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6 minutes ago, yorkie1999 said:

I think it needs a change in attitude from people when it comes to purchasing goods. Buy British makes a lot more sense than just promoting Britain. If peoples first thoughts were to buy goods from the country they were from, it would force manufacturers to produce in that country. Manufacturers will go wherever the market demands and where they can get goods made as cheaply as possible. Take the cost issue out of it, through automation, then they're left with the only option of locating their businesses where the demand is. Here's an example, nothing against Dyson but he's relocating his manufacturing  to Singapore (i think) with the excuse that there is a bigger market in asia . How about no-one in this country buy dysons any more, it's not hard, and it wouldn't be long before he came scuttling back and we'd all be better off for it. You only have to look at companies like Hope (mountain bikes), best cycles in the world and everything they do and build is purposely sourced and designed in this country.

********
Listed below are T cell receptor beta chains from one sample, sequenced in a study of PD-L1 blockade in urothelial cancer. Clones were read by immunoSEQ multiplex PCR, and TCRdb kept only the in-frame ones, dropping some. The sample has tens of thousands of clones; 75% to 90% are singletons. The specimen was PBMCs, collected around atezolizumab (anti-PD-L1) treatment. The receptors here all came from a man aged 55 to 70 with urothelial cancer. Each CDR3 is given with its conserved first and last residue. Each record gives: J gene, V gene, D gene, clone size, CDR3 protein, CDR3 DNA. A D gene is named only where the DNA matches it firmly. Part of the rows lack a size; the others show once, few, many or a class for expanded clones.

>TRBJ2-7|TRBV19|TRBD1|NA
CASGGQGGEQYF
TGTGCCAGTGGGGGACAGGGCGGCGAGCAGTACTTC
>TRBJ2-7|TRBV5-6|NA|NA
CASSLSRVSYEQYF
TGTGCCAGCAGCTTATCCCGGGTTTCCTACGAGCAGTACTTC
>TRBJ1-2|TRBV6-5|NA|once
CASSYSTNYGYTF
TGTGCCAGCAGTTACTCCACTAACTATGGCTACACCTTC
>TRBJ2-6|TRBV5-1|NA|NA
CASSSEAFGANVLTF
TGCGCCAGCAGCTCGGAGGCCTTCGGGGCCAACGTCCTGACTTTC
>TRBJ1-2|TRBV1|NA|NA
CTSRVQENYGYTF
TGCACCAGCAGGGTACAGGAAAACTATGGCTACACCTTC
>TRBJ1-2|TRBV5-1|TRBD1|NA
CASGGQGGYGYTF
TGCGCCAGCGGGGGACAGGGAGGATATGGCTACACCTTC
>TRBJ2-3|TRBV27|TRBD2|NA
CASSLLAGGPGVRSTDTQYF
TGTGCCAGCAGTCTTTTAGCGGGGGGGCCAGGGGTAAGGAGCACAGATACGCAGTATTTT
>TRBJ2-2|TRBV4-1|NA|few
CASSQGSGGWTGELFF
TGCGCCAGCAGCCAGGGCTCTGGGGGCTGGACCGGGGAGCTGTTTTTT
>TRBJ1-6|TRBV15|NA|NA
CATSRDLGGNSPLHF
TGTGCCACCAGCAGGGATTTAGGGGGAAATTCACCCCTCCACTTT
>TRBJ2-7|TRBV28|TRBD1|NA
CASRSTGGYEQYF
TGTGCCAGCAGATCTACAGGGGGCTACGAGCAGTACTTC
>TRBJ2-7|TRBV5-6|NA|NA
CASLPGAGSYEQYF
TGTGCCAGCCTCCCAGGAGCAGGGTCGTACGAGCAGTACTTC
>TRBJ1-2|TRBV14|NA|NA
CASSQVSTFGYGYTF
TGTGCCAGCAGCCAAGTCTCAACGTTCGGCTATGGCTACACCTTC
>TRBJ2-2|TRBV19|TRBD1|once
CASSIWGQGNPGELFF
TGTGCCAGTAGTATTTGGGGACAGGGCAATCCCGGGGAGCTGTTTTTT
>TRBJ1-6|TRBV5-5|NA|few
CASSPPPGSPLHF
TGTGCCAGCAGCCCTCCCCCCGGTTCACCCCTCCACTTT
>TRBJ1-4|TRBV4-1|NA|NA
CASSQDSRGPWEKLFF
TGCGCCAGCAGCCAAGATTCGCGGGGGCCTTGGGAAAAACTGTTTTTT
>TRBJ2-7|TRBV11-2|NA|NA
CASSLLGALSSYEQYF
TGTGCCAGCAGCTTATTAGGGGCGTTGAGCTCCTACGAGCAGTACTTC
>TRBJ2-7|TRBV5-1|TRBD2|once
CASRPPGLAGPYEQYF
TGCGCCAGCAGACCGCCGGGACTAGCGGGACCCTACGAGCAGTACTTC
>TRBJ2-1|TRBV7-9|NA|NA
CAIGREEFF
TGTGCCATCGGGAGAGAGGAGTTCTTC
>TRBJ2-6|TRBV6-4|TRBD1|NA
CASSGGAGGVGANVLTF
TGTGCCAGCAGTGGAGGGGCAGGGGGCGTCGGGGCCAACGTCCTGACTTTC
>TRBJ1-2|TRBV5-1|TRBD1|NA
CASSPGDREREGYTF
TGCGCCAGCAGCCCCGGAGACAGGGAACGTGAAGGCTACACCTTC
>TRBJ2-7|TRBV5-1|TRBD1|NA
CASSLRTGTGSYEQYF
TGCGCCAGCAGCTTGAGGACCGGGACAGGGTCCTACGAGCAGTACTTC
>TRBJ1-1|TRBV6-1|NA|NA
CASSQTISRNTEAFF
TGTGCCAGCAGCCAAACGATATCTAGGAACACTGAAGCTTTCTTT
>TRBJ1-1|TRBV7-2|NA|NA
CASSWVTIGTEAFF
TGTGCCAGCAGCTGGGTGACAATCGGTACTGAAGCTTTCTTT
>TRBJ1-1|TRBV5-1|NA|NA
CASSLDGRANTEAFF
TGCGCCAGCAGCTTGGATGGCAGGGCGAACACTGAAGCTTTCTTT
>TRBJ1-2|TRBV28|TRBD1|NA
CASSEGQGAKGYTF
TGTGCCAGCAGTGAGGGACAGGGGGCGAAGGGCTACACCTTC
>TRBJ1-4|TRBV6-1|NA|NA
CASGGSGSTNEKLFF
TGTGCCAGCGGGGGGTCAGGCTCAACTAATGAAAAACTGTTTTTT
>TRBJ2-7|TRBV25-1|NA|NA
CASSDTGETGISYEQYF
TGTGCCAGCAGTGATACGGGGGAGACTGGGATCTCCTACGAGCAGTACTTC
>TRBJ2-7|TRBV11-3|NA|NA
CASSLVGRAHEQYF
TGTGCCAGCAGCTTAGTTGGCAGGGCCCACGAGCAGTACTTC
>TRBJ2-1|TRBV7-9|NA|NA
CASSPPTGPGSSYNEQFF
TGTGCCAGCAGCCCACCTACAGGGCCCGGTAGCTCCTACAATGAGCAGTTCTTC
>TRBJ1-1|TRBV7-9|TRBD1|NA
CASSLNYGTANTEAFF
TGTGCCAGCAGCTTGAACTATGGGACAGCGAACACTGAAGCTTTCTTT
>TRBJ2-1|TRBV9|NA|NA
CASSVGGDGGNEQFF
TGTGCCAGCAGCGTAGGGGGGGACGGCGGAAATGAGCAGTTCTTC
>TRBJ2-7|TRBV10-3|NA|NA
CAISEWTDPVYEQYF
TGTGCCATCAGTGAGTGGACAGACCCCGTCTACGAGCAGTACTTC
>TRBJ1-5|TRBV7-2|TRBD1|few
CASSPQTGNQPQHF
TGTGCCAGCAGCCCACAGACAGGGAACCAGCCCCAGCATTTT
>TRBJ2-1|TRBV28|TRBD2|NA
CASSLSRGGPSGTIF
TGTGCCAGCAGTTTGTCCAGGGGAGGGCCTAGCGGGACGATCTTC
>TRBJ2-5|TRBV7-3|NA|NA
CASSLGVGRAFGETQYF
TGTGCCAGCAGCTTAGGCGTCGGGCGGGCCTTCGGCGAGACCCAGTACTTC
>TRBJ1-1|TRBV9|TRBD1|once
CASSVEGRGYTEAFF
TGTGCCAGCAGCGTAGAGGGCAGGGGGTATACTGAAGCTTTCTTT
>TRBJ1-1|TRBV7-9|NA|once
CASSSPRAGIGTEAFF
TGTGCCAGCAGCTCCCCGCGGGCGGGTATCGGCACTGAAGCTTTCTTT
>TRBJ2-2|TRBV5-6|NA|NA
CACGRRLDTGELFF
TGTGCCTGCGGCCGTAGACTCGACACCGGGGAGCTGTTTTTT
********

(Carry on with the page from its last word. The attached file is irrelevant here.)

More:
I see where you're coming from, but I don't have all that much confidence that purely market-based solutions will work - unless, as you say, a solution is derived where manufacturing something in one place costs exactly the same to the consumer as any other place.

 

FWIW I do hope that happens because it might just be the panacea that is needed.

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25 minutes ago, yorkie1999 said:

I think it needs a change in attitude from people when it comes to purchasing goods. Buy British makes a lot more sense than just promoting Britain. If peoples first thoughts were to buy goods from the country they were from, it would force manufacturers to produce in that country. Manufacturers will go wherever the market demands and where they can get goods made as cheaply as possible. Take the cost issue out of it, through automation, then they're left with the only option of locating their businesses where the demand is. Here's an example, nothing against Dyson but he's relocating his manufacturing  to Singapore (i think) with the excuse that there is a bigger market in asia . How about no-one in this country buy dysons any more, it's not hard, and it wouldn't be long before he came scuttling back and we'd all be better off for it. You only have to look at companies like Hope (mountain bikes), best cycles in the world and everything they do and build is purposely sourced and designed in this country.